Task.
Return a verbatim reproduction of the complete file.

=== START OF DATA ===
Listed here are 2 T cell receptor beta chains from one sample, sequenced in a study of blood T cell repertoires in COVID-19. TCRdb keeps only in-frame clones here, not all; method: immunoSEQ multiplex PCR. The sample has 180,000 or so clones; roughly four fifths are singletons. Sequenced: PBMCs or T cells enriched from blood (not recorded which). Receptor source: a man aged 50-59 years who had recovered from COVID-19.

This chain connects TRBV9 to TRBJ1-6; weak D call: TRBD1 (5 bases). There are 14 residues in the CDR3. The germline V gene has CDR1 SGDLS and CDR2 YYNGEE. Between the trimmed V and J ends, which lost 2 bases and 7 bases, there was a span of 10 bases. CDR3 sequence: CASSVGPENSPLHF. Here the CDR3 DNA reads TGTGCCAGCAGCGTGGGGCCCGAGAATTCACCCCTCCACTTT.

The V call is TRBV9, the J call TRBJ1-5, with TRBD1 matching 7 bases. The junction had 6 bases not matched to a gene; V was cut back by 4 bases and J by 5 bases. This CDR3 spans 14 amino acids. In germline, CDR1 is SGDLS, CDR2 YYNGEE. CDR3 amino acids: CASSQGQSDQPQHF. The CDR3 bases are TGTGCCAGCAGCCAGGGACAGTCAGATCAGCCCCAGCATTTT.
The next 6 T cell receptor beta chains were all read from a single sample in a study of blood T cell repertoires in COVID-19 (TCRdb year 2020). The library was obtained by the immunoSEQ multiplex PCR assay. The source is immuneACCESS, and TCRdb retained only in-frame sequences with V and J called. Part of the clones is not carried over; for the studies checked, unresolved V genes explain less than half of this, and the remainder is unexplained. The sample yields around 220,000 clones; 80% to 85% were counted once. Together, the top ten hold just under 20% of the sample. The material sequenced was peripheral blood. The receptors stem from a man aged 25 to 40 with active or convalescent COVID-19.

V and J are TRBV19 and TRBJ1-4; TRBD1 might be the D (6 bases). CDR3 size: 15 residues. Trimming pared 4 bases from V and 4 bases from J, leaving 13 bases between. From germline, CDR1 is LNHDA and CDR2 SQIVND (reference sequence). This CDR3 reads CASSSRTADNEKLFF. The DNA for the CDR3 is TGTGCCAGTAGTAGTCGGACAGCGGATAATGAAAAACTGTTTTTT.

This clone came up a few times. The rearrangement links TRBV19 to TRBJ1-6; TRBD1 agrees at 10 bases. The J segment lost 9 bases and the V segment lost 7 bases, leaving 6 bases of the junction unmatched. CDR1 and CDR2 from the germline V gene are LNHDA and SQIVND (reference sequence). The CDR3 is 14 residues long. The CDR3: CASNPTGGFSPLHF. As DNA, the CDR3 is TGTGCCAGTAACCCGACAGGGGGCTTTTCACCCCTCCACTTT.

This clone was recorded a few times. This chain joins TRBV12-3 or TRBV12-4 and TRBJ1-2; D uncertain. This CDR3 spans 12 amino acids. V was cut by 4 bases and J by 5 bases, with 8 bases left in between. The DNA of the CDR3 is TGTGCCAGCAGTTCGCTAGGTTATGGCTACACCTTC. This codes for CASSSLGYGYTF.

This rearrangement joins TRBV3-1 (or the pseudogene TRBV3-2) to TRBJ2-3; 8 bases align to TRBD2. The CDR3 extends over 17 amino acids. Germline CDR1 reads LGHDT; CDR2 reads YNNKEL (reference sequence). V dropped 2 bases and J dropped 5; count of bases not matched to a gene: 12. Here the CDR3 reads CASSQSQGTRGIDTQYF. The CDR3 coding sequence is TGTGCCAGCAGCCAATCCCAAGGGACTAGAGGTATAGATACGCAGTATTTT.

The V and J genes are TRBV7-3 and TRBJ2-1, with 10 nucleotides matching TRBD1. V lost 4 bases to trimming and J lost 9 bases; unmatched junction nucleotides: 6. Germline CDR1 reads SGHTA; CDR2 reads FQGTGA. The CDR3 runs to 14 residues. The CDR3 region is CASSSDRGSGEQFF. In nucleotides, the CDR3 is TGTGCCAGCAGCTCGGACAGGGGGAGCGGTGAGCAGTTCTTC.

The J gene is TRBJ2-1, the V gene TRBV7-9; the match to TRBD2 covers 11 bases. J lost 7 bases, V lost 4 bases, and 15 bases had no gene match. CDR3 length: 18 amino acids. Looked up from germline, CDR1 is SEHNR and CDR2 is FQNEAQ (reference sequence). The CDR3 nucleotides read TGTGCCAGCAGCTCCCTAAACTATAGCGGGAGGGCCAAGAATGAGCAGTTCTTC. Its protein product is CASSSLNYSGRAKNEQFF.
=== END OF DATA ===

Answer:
Listed here are 2 T cell receptor beta chains from one sample, sequenced in a study of blood T cell repertoires in COVID-19. TCRdb keeps only in-frame clones here, not all; method: immunoSEQ multiplex PCR. The sample has 180,000 or so clones; roughly four fifths are singletons. Sequenced: PBMCs or T cells enriched from blood (not recorded which). Receptor source: a man aged 50-59 years who had recovered from COVID-19.

This chain connects TRBV9 to TRBJ1-6; weak D call: TRBD1 (5 bases). There are 14 residues in the CDR3. The germline V gene has CDR1 SGDLS and CDR2 YYNGEE. Between the trimmed V and J ends, which lost 2 bases and 7 bases, there was a span of 10 bases. CDR3 sequence: CASSVGPENSPLHF. Here the CDR3 DNA reads TGTGCCAGCAGCGTGGGGCCCGAGAATTCACCCCTCCACTTT.

The V call is TRBV9, the J call TRBJ1-5, with TRBD1 matching 7 bases. The junction had 6 bases not matched to a gene; V was cut back by 4 bases and J by 5 bases. This CDR3 spans 14 amino acids. In germline, CDR1 is SGDLS, CDR2 YYNGEE. CDR3 amino acids: CASSQGQSDQPQHF. The CDR3 bases are TGTGCCAGCAGCCAGGGACAGTCAGATCAGCCCCAGCATTTT.
The next 6 T cell receptor beta chains were all read from a single sample in a study of blood T cell repertoires in COVID-19 (TCRdb year 2020). The library was obtained by the immunoSEQ multiplex PCR assay. The source is immuneACCESS, and TCRdb retained only in-frame sequences with V and J called. Part of the clones is not carried over; for the studies checked, unresolved V genes explain less than half of this, and the remainder is unexplained. The sample yields around 220,000 clones; 80% to 85% were counted once. Together, the top ten hold just under 20% of the sample. The material sequenced was peripheral blood. The receptors stem from a man aged 25 to 40 with active or convalescent COVID-19.

V and J are TRBV19 and TRBJ1-4; TRBD1 might be the D (6 bases). CDR3 size: 15 residues. Trimming pared 4 bases from V and 4 bases from J, leaving 13 bases between. From germline, CDR1 is LNHDA and CDR2 SQIVND (reference sequence). This CDR3 reads CASSSRTADNEKLFF. The DNA for the CDR3 is TGTGCCAGTAGTAGTCGGACAGCGGATAATGAAAAACTGTTTTTT.

This clone came up a few times. The rearrangement links TRBV19 to TRBJ1-6; TRBD1 agrees at 10 bases. The J segment lost 9 bases and the V segment lost 7 bases, leaving 6 bases of the junction unmatched. CDR1 and CDR2 from the germline V gene are LNHDA and SQIVND (reference sequence). The CDR3 is 14 residues long. The CDR3: CASNPTGGFSPLHF. As DNA, the CDR3 is TGTGCCAGTAACCCGACAGGGGGCTTTTCACCCCTCCACTTT.

This clone was recorded a few times. This chain joins TRBV12-3 or TRBV12-4 and TRBJ1-2; D uncertain. This CDR3 spans 12 amino acids. V was cut by 4 bases and J by 5 bases, with 8 bases left in between. The DNA of the CDR3 is TGTGCCAGCAGTTCGCTAGGTTATGGCTACACCTTC. This codes for CASSSLGYGYTF.

This rearrangement joins TRBV3-1 (or the pseudogene TRBV3-2) to TRBJ2-3; 8 bases align to TRBD2. The CDR3 extends over 17 amino acids. Germline CDR1 reads LGHDT; CDR2 reads YNNKEL (reference sequence). V dropped 2 bases and J dropped 5; count of bases not matched to a gene: 12. Here the CDR3 reads CASSQSQGTRGIDTQYF. The CDR3 coding sequence is TGTGCCAGCAGCCAATCCCAAGGGACTAGAGGTATAGATACGCAGTATTTT.

The V and J genes are TRBV7-3 and TRBJ2-1, with 10 nucleotides matching TRBD1. V lost 4 bases to trimming and J lost 9 bases; unmatched junction nucleotides: 6. Germline CDR1 reads SGHTA; CDR2 reads FQGTGA. The CDR3 runs to 14 residues. The CDR3 region is CASSSDRGSGEQFF. In nucleotides, the CDR3 is TGTGCCAGCAGCTCGGACAGGGGGAGCGGTGAGCAGTTCTTC.

The J gene is TRBJ2-1, the V gene TRBV7-9; the match to TRBD2 covers 11 bases. J lost 7 bases, V lost 4 bases, and 15 bases had no gene match. CDR3 length: 18 amino acids. Looked up from germline, CDR1 is SEHNR and CDR2 is FQNEAQ (reference sequence). The CDR3 nucleotides read TGTGCCAGCAGCTCCCTAAACTATAGCGGGAGGGCCAAGAATGAGCAGTTCTTC. Its protein product is CASSSLNYSGRAKNEQFF.